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Roar (Movie, 1981)

A friend of mine recommended I watch “Roar”. It’s a 1981 film about a guy who opens up a wild animal (mostly lions) rescue and lives with the animals. They guy who wrote and directed the movie also starred in it. Essentially the actors simply moved into a house filled with dozens of wild (not trained or tamed) lions and let the cameras roll.

Here are some of the trivia facts listed for Roar on IMDB:

During filming in 1977, Melanie Griffith was mauled by a lion and required plastic surgery. Griffith reportedly received fifty stitches to her face.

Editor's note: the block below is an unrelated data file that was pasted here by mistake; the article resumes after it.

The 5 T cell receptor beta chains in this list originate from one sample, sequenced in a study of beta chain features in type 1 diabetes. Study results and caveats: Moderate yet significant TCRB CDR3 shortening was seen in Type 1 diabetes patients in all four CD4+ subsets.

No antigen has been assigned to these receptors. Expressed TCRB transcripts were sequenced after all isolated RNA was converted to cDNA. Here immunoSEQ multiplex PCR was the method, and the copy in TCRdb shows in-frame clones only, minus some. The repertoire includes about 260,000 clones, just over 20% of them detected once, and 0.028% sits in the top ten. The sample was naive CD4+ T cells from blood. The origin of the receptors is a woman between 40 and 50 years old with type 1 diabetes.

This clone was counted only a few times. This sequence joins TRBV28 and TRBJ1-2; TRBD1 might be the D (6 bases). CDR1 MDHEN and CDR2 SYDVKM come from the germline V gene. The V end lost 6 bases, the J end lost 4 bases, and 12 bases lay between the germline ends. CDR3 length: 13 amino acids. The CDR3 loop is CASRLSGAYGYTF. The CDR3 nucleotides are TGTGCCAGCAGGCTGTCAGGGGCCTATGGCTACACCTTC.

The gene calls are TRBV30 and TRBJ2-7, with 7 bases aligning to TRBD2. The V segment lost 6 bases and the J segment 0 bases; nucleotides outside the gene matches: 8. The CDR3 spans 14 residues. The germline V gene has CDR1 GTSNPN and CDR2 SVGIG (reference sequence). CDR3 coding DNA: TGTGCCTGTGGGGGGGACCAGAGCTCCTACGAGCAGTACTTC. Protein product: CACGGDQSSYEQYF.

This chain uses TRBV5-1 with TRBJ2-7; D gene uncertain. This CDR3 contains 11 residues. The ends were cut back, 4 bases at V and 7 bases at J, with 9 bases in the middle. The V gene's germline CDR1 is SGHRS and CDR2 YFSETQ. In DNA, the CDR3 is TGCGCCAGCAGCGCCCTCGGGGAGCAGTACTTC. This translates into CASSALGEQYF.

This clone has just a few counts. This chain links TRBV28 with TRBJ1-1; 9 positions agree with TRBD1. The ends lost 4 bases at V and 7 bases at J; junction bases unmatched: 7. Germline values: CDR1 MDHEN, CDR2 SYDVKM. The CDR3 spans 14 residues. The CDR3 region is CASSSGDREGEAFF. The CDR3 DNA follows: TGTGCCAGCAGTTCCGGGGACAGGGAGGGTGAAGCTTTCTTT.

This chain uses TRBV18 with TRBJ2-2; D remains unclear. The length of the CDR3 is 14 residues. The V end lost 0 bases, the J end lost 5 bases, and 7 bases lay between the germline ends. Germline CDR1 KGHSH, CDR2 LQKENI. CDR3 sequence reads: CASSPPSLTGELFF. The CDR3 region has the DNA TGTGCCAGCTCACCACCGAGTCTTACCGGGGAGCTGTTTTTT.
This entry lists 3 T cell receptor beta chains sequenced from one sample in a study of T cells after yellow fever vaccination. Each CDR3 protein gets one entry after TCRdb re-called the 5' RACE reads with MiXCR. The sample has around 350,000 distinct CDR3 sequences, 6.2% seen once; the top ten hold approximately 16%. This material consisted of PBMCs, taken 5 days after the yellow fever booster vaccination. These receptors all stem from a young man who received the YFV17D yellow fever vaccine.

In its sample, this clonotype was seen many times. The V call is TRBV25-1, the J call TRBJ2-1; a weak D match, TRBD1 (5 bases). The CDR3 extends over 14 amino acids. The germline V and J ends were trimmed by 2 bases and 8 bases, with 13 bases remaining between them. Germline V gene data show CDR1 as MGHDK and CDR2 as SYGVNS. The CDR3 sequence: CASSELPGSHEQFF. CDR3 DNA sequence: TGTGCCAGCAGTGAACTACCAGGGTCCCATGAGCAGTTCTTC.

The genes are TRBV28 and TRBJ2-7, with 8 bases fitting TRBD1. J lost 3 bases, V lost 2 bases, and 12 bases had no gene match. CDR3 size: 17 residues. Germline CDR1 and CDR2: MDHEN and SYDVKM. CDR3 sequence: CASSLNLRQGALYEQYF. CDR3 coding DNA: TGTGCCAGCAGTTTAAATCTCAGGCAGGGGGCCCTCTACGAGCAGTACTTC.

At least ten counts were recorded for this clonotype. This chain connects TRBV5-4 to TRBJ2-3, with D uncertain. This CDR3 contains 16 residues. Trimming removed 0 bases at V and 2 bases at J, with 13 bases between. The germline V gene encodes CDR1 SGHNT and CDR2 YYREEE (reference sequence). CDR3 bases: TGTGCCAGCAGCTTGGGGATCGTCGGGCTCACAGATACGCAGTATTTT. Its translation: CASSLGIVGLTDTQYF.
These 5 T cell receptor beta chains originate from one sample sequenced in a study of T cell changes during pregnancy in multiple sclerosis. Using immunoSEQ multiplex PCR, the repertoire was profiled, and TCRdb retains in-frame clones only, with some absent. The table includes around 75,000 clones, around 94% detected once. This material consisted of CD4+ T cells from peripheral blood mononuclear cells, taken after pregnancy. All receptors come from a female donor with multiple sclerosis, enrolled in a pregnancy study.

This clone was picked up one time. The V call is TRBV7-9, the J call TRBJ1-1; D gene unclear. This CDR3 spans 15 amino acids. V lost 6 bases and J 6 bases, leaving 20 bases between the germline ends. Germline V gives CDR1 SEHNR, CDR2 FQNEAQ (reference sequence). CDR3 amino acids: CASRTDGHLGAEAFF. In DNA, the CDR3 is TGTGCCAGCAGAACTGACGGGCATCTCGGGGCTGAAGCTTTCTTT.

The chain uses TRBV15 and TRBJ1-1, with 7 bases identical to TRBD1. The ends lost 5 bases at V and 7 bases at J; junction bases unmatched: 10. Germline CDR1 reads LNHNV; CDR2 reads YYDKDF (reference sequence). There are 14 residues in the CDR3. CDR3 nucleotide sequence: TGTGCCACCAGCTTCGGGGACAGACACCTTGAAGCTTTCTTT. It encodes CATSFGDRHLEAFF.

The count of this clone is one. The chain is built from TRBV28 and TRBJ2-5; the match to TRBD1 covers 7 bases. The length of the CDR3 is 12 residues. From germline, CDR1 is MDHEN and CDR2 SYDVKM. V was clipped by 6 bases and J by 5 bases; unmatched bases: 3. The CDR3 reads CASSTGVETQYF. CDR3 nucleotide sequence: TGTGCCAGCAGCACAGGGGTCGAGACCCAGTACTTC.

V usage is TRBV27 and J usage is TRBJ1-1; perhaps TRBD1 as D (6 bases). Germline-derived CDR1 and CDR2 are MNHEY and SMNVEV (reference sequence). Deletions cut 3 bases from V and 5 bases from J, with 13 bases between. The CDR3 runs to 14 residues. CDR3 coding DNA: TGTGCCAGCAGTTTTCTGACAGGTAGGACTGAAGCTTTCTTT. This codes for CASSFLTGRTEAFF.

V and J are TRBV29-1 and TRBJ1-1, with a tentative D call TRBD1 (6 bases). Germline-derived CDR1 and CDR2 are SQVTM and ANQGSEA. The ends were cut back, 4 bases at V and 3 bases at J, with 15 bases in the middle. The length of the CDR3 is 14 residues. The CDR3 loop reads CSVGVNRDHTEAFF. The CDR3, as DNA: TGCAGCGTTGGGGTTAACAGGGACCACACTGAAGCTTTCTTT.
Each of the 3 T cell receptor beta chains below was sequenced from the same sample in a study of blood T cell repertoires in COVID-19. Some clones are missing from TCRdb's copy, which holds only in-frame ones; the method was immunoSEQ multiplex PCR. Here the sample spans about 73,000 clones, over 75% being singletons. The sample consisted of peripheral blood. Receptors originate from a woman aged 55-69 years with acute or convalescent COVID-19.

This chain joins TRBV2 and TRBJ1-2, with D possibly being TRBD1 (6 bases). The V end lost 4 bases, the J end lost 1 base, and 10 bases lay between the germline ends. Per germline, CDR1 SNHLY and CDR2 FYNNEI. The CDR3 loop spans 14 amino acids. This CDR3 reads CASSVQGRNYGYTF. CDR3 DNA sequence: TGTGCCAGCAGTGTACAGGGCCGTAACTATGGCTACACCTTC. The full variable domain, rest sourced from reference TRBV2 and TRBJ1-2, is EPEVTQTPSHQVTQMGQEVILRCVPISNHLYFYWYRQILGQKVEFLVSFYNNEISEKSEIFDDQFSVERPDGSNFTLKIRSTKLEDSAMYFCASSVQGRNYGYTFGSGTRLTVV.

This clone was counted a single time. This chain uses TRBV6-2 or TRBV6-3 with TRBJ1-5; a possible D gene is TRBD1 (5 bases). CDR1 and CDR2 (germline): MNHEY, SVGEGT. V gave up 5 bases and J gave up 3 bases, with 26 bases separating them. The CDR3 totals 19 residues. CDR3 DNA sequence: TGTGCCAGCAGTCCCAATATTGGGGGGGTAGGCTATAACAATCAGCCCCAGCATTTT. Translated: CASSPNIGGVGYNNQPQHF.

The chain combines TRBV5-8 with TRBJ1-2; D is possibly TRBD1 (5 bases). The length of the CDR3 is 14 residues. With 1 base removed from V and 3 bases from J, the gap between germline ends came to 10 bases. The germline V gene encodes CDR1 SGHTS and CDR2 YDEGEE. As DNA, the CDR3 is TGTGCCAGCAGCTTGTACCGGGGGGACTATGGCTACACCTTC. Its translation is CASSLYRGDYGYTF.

Cinematographer Jan de Bont was mauled and scalped by a lion on the set. de Bont required over 120 stitches to sew his scalp back from where a lion had bitten his head. After medical treatment, de Bont actually returned to the production to complete his D.O.P. duties.

During production, director/star Noel Marshall was attacked and severely injured by one of the lions in the film. He was hospitalized and it took him several years to completely recover from his injuries.

Assistant Director Doron Kauper was attacked and mauled by a lion during production filming of this picture. Kauper’s throat was bitten open from whereupon the lion proceeded to bite his jaw and attempted to rip an ear off. Reportedly, this attack on Kauper almost cost him his life.